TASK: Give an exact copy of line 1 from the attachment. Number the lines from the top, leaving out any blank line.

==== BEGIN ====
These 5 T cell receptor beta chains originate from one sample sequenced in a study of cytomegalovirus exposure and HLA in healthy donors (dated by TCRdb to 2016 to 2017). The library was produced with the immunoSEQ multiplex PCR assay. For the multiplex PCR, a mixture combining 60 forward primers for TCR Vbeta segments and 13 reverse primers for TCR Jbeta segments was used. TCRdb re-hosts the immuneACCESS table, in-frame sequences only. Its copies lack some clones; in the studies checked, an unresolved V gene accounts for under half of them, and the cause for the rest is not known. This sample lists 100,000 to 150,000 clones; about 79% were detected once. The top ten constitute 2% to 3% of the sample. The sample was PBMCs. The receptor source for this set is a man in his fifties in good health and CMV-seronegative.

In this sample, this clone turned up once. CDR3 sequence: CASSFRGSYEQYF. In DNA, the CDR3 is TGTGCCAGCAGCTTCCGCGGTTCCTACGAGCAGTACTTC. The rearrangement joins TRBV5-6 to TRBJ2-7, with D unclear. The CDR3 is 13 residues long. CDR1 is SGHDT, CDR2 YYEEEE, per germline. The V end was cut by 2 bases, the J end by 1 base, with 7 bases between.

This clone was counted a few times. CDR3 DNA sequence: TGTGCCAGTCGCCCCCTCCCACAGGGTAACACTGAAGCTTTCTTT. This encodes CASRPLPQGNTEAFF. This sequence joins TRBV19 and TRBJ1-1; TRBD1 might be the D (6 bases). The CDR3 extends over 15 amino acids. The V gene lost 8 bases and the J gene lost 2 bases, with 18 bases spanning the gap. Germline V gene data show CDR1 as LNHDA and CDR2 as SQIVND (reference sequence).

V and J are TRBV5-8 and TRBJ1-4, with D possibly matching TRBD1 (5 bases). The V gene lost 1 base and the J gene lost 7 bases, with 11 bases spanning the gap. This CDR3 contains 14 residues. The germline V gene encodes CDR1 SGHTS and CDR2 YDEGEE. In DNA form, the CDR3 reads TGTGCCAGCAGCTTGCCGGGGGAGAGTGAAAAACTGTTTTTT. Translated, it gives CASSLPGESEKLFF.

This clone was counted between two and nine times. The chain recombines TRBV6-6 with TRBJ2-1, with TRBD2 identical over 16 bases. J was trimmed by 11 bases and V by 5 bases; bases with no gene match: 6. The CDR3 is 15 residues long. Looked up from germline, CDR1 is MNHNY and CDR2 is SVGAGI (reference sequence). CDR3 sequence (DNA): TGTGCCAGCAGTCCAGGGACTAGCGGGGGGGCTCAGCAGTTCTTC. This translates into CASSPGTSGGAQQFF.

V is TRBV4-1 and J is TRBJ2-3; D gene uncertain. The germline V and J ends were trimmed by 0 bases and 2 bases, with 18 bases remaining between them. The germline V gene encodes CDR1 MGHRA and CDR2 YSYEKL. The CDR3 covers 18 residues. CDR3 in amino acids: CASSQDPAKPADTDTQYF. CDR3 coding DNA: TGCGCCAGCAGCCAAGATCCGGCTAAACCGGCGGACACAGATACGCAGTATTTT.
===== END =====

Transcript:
These 5 T cell receptor beta chains originate from one sample sequenced in a study of cytomegalovirus exposure and HLA in healthy donors (dated by TCRdb to 2016 to 2017). The library was produced with the immunoSEQ multiplex PCR assay. For the multiplex PCR, a mixture combining 60 forward primers for TCR Vbeta segments and 13 reverse primers for TCR Jbeta segments was used. TCRdb re-hosts the immuneACCESS table, in-frame sequences only. Its copies lack some clones; in the studies checked, an unresolved V gene accounts for under half of them, and the cause for the rest is not known. This sample lists 100,000 to 150,000 clones; about 79% were detected once. The top ten constitute 2% to 3% of the sample. The sample was PBMCs. The receptor source for this set is a man in his fifties in good health and CMV-seronegative.